Out of all of the fads generating buzz among health nuts, probiotics are one of the few worth your attention. You’ll see yogurts advertising live cultures and even milk boasting probiotic benefits. Though these naturally occurring bacteria bring with them a slew of health benefits, even if in concept, the idea of ingesting live bacteria can gross us out if we think about it a little too hard.
Digestive health is one of the most crucial matters for your wellbeing: as an athlete, it helps you perform in peak condition, and as a human being, it helps you feel and function at your very best. That why probiotics are essential. But what are probiotics exactly, how do they benefit the body, and where do we find them?
Here’s the quick rundown of what you need to know.
What Are Probiotics?
The simplest definition of a probiotic is a live bacteria or yeast that is good for your body, particularly your digestive system. Though we often associate bacteria with getting sick or a lack of cleanliness, we have to remember that the world—and our bodies—are full of bacteria, both good and bad. There’s no getting away from it. Probiotics fall into that “good” category because they promote gut health, among other things.
There are different types of probiotics, and researchers are still trying to figure out exactly how they function. In simple terms, however, probiotics affect the nerves that control movement in your gut. They facilitate smooth, regular movements, in addition to supporting skin, immune, and oral health. Some studies have even suggested that probiotics can boost brain health, reduce depression and anxiety, and improve heart health.
These are just a few types to know about:
Lactobacillus — Found in yogurt and other naturally fermented foods, this is the most common probiotic. It’s useful for people who are lactose-intolerant.
Bifidobacterium — Found in some dairy products. It can relieve the symptoms of irritable bowel syndrome (IBS) and other digestive disorders.
Saccharomyces boulardii — Though not a probiotic but a yeast found in tandem with probiotics, it seems to alleviate symptoms of many digestive disorders.
So what are some practical sources of probiotics? Here are my top recommended sources for good, healthy eating.
7 Great Probiotic Foods to Incorporate in Your Diet
1) Greek Yogurt
Yogurt is perhaps the most common source of probiotics, and one of the easiest to eat because you can grab it for a quick breakfast. The key here is the buy the right kind—any old yogurt won’t do. You have to be sure to buy the kind that advertises live and active cultures. Yogurt is also a great source of protein, making it a good post-workout pick-me-up. Just be mindful of added fruit flavors—these can drastically increase your sugar and carb count. Plain Greek yogurt that you add your own nuts or fresh fruits to is your best bet.
Sauerkraut is a German invention of fermented pickled cabbage. While pungent, the lactic acid bacteria that gives this cabbage its distinctive stink is great for your gut. It’s sour and salty and a great side or topping for meats, potatoes, or even stews. The key here is that you buy unpasteurized sauerkraut. Pasteurization kills probiotics.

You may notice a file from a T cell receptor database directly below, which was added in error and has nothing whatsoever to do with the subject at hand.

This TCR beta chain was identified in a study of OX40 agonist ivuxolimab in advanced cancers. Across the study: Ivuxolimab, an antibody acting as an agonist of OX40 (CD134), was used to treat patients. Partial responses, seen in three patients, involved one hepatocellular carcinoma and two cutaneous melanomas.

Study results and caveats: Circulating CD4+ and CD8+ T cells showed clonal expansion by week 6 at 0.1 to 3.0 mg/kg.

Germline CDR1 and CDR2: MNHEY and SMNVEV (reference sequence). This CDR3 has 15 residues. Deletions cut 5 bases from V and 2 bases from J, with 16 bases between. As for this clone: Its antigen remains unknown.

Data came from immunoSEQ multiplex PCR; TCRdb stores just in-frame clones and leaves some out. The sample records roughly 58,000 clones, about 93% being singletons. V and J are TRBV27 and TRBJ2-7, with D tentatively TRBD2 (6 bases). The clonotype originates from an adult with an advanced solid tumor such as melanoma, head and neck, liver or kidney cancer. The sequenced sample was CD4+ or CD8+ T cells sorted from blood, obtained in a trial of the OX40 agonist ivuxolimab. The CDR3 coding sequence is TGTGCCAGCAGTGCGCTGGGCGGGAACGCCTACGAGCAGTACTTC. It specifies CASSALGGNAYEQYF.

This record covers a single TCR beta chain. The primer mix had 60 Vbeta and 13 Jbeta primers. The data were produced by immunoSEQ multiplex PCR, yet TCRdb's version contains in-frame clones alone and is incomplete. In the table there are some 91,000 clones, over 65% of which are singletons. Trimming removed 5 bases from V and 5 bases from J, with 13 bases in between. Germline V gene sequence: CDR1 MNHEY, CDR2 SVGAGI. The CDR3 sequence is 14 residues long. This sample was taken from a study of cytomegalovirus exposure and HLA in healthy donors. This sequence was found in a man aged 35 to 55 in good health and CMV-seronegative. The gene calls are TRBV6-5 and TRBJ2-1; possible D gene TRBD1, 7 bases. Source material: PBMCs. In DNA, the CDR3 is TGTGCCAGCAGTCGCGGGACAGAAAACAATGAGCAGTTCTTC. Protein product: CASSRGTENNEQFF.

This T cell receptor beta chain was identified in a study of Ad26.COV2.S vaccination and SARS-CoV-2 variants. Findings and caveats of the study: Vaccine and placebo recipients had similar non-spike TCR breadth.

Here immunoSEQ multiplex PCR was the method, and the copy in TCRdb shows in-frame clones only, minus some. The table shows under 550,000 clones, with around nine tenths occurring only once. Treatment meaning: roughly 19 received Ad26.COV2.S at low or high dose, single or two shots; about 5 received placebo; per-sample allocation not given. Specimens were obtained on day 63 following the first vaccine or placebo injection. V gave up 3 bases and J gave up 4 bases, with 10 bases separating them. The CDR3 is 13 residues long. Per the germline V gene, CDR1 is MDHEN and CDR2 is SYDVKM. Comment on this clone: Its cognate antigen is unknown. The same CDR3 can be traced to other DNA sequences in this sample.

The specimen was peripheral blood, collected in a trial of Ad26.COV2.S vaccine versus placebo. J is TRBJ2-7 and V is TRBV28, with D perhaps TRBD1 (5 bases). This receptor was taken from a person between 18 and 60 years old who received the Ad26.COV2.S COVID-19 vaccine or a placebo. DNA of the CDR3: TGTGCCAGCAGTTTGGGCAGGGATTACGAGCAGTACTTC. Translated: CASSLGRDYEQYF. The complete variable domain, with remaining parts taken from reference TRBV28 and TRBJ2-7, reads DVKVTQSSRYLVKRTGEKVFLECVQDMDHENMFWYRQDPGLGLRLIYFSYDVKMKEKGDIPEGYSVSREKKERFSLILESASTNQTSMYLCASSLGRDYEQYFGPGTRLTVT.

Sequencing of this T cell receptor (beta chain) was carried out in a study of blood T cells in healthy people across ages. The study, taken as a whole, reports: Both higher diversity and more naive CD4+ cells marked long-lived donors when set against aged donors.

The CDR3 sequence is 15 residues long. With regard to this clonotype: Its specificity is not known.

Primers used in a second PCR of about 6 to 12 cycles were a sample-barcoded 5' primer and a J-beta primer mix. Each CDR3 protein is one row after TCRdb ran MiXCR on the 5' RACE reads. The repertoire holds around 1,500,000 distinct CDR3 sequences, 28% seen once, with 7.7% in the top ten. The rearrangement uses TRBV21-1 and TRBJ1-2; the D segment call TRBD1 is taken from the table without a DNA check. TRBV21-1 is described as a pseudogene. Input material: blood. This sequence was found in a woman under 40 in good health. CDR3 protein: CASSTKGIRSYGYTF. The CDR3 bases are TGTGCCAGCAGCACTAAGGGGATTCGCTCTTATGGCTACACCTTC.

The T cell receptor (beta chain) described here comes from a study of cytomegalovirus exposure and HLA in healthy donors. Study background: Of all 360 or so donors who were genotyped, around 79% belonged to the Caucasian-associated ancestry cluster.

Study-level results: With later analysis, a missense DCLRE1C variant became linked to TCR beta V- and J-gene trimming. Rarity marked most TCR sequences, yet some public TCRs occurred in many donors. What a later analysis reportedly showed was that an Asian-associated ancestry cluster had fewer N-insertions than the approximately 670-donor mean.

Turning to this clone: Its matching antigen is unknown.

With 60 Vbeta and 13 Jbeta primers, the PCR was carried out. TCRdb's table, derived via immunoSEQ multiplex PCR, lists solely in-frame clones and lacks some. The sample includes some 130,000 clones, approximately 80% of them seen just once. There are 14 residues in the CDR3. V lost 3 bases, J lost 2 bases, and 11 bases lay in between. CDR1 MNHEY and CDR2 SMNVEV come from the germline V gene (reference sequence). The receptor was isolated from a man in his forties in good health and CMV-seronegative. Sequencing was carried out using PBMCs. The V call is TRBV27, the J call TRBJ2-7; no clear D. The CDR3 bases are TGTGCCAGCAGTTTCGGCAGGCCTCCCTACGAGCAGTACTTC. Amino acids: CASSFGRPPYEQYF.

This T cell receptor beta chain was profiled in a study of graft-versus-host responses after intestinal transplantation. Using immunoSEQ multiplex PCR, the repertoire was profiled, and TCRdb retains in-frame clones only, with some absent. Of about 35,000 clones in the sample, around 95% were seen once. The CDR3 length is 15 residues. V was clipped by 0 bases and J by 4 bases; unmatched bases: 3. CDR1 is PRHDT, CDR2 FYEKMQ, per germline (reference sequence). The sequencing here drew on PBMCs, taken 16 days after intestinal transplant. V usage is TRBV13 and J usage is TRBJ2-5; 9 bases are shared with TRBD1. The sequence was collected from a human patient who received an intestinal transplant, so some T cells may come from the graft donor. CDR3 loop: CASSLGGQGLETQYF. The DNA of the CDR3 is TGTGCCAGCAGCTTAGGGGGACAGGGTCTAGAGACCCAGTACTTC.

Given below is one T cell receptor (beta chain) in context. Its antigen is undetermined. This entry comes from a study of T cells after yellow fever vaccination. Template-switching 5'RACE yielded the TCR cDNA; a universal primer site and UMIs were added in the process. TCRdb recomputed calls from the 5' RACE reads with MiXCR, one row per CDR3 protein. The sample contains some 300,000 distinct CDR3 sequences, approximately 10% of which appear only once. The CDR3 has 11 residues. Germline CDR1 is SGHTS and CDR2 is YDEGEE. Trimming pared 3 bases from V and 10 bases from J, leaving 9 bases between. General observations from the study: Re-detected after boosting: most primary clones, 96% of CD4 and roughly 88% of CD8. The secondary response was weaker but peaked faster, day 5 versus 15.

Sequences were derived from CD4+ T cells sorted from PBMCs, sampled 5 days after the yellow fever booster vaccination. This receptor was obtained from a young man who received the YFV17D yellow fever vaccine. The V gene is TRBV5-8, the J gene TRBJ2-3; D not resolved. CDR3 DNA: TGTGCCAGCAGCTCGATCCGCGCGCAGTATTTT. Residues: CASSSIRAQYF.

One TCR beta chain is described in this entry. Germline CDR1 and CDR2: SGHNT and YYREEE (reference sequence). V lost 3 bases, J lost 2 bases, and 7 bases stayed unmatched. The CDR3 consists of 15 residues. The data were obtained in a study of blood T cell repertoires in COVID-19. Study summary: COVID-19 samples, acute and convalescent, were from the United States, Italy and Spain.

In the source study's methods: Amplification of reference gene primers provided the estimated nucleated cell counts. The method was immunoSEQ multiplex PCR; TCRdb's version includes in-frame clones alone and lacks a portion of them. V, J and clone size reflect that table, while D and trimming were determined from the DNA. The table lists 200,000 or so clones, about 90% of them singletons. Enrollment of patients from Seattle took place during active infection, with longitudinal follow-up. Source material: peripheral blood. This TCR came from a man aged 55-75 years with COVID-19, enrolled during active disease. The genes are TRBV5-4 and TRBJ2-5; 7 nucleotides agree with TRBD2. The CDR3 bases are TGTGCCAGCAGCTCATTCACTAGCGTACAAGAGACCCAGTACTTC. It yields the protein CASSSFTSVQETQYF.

Like sauerkraut, kimchi is fermented cabbage. This Korean delicacy has grown in popularity over the years. It’s a spicy side dish that can keep for months in a jar in your refrigerator. It’s rich in vitamins, minerals, and iron, in addition to its probiotic punch. Kimchi is great on burgers, with rice, in a breakfast scramble, in a quesadilla...it’s hard to find something kimchi doesn’t compliment.
Kombucha was the hot and popular health drink for a year or two, but don’t dismiss its value based on its fad-status. If you’re unfamiliar, kombucha is a fermented tea drink. What must be noted is that there is a lack of studies documenting the health benefits of kombucha for humans. However, because kombucha is fermented with healthy bacteria and yeast, the natural conclusion is that the drink yields probiotic benefits.
That said, take claims that kombucha is a miracle drink with a grain of salt. You may see health benefits, but these have largely not been studied nor verified. Just the same, it may be a better option than a diet soda.
Who doesn’t love the snap of a freshly fermented pickle? The key here when talking about probiotics is that we aren’t talking about your traditional vinegar pickles. The pickles that have a probiotic benefit have been pickled in salt and water and have fermented in their own natural lactic acid bacteria.
They leave you with a tasty and crunchy low-calorie snack high in vitamin K and probiotics. Keep in mind, however, that pickles can be high in sodium...so enjoy them in moderation.
6) Certain Cheeses
Did you know that many of the cheeses we already eat have a probiotic benefit? Again, the key here is to search the label. While cheeses are made through a fermentation process, not all contain live and active cultures. You want to find that on the label to make sure you’re getting probiotics in your diet. The best cheeses to buy? Gouda, parmesan, sharp cheddars, cottage cheese, and mozzarella.
Out of everything on the list, this may be the one item that leaves a lot of people scratching their heads. What in the world is kefir? In short, it’s a probiotic-packed cultured whole milk. If you like to drink milk, either after a workout or as a snack, kefir is a great option for you. Whole milk too thick? Grocery stores are beginning to stock your traditional reduced fat milks, but with added probiotics.
If all else fails, you can take one of many probiotic supplements that are available over-the-counter. However, I find it’s better to source vitamins, minerals, and probiotics from as many natural sources as possible.
Share your favorite probiotic-packed snacks and meals in the comments.